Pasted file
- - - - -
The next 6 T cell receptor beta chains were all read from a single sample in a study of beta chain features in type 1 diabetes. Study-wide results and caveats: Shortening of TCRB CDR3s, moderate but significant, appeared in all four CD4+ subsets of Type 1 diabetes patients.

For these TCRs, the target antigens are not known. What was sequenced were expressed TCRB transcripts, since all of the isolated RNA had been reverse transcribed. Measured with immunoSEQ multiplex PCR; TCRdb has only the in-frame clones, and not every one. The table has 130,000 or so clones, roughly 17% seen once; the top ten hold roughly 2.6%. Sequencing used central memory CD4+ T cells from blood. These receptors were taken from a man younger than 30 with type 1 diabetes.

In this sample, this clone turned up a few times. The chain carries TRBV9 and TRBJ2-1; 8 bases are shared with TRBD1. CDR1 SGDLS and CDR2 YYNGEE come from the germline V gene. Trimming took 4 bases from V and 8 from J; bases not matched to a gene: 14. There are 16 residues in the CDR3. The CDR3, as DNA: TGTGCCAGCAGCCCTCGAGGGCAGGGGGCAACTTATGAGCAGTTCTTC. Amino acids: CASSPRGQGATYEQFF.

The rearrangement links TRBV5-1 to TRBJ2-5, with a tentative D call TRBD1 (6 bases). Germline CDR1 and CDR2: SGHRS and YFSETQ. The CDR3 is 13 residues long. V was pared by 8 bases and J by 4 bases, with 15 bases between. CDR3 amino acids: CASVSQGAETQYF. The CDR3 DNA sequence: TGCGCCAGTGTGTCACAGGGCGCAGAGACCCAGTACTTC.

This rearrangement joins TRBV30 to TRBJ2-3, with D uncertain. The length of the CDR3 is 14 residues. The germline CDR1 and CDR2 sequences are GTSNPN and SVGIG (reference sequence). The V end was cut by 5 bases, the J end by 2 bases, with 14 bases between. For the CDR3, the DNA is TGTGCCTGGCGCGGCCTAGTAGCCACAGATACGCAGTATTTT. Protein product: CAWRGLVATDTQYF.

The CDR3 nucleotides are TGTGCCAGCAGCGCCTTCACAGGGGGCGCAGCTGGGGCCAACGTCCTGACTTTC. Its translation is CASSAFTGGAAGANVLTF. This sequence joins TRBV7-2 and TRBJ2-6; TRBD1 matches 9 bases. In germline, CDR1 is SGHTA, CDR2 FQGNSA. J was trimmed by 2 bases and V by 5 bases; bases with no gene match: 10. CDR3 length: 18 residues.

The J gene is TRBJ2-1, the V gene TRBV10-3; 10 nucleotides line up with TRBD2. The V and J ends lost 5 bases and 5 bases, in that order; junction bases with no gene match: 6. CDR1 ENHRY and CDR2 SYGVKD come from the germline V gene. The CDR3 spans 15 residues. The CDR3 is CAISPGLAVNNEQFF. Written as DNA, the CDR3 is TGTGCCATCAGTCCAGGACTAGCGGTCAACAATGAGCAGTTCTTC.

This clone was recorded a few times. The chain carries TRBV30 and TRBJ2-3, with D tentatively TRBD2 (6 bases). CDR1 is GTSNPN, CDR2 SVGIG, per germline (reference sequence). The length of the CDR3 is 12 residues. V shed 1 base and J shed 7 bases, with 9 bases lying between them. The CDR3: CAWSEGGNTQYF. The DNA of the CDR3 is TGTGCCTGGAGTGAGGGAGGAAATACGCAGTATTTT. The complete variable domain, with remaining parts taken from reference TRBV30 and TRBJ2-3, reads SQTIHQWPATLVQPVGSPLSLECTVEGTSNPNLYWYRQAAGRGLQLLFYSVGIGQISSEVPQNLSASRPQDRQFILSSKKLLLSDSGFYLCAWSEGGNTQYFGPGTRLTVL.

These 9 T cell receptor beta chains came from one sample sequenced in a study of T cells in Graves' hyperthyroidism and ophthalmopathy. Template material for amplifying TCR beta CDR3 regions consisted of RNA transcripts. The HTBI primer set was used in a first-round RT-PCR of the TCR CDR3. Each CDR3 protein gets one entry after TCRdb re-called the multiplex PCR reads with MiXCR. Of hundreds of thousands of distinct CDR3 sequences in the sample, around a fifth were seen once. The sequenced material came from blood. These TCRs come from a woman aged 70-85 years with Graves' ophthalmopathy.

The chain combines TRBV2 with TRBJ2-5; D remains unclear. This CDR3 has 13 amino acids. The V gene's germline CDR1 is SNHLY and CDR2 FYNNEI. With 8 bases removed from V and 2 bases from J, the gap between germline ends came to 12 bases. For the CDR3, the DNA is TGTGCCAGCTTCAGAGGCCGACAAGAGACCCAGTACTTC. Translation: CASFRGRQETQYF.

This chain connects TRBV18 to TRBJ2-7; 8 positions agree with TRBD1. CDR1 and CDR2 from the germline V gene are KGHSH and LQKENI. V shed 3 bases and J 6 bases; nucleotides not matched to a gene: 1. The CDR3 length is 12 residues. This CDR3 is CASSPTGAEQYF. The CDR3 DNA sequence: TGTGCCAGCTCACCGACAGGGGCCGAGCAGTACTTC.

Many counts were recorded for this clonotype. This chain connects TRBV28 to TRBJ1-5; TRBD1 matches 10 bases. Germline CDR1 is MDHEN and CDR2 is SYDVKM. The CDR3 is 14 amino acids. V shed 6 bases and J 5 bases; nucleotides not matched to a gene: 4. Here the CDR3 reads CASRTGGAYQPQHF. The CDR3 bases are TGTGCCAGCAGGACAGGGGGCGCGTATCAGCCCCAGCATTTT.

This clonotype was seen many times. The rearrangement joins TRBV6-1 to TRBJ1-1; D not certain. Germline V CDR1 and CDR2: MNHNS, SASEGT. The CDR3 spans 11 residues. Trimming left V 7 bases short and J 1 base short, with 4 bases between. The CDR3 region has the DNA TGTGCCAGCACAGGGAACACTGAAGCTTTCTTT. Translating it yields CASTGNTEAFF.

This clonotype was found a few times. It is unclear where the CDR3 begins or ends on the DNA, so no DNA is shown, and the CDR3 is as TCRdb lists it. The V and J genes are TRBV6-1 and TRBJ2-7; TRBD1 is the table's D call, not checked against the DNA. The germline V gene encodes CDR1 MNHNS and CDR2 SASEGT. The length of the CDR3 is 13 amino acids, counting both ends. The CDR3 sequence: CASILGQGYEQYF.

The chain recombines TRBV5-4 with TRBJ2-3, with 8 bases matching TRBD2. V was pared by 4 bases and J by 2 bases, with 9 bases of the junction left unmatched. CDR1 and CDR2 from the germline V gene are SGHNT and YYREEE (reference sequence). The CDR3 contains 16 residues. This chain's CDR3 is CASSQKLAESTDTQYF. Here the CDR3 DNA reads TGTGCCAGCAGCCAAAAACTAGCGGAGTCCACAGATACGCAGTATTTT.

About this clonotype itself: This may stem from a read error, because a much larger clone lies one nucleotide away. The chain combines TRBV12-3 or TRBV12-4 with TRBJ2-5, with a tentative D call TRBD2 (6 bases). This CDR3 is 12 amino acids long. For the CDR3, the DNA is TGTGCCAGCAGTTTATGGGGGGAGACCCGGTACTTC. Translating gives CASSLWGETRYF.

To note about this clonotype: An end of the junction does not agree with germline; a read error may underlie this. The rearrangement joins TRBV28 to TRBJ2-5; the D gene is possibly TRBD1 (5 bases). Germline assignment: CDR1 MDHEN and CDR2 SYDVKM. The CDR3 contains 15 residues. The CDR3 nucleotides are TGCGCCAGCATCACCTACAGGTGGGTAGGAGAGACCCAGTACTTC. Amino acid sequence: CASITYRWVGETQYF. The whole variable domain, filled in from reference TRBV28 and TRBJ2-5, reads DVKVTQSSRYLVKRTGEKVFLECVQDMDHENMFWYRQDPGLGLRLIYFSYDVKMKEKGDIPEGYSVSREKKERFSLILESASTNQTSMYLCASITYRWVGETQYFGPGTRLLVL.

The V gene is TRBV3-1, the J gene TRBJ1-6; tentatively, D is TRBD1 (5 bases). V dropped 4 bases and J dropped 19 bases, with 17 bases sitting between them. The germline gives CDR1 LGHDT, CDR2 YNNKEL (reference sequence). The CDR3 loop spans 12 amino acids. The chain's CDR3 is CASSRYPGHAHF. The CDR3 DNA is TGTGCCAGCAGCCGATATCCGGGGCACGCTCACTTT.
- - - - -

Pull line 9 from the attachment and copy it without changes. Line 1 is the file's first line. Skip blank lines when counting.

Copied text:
These 9 T cell receptor beta chains came from one sample sequenced in a study of T cells in Graves' hyperthyroidism and ophthalmopathy. Template material for amplifying TCR beta CDR3 regions consisted of RNA transcripts. The HTBI primer set was used in a first-round RT-PCR of the TCR CDR3. Each CDR3 protein gets one entry after TCRdb re-called the multiplex PCR reads with MiXCR. Of hundreds of thousands of distinct CDR3 sequences in the sample, around a fifth were seen once. The sequenced material came from blood. These TCRs come from a woman aged 70-85 years with Graves' ophthalmopathy.